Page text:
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Today, sentiment analysis is a topic of great interest and development since it has many practical applications.

Considering publicly and privately available information over the Internet is constantly growing, a large number of texts expressing opinions are available in forums, blogs, review sites and social media channels.

The increasing need of extracting subjective information from written texts leads brands to analyse sentiment and viewpoints, just to get customer information related to feelings, attitudes, emotions and opinions of existing and potential buyers towards their products or services.

What is Sentiment Analysis?

Sentiment Analysis is the process of determining whether a piece of content is positive, negative or neutral in tonality.

It’s based on algorithms evaluating whether the words included in a post are related to positive, negative or neutral emotions and combines natural language processing (NLP) and machine learning techniques.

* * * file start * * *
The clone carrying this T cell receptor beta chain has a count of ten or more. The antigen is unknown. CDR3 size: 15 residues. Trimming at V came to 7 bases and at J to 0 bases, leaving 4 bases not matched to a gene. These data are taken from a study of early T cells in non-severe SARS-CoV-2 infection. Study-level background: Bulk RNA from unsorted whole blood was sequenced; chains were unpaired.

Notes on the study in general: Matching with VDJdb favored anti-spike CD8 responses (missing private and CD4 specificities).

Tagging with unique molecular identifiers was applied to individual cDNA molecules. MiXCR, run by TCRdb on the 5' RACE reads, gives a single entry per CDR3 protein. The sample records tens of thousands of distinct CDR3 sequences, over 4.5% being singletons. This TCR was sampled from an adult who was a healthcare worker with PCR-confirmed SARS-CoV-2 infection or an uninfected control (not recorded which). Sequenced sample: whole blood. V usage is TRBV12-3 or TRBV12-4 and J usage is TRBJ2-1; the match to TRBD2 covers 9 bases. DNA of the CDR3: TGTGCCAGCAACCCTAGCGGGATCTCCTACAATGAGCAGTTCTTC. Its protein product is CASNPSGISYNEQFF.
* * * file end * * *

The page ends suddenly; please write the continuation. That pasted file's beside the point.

For specific use cases that require 100% accuracy, Sensika (and other solutions for media monitoring) allow manual sentiment evaluation, as well.

Usually, besides identifying the opinion, these systems extract attributes of the expression for example:

  • Polarity: if the speaker expresses a positive or negative opinion.
  • Subject: the thing that is being talked about.
  • Opinion holder: the person, or entity that expresses the opinion.

How does it work?

There are many ways that people analyse bodies of text for sentiment or opinions, but it usually boils down to two methods.

Using Natural Language Processing (NLP), and the attempt to truly “understand” the text.
This model attempts to have the machine actually understand the structure of the sentences and the context. Therefore, it is more focused on the succession of a string of words. Usually, this approach requires the machine to have an understanding of grammar principles. To do this, NLP techniques are being used to tag parts of speech, named entities and more, in order to actually understand the “language” of the text, and not just look for target words.

In Arabic, the letters are written in a different way depending on whether they are at the beginning, at the middle or at the end of the word.

This method works quite well for Western languages but unfortunately, it is not very useful when it comes to languages such as Arabic, Farsi, Urdu, Hindi etc. The challenge comes from the specific symbols of their alphabets, their word formation and different dialects that basically don’t follow any written rules.

Although still challenging, the next method has proven to be more successful in the sentiment evaluation of texts written in Arabic.

“Bag of Words” model.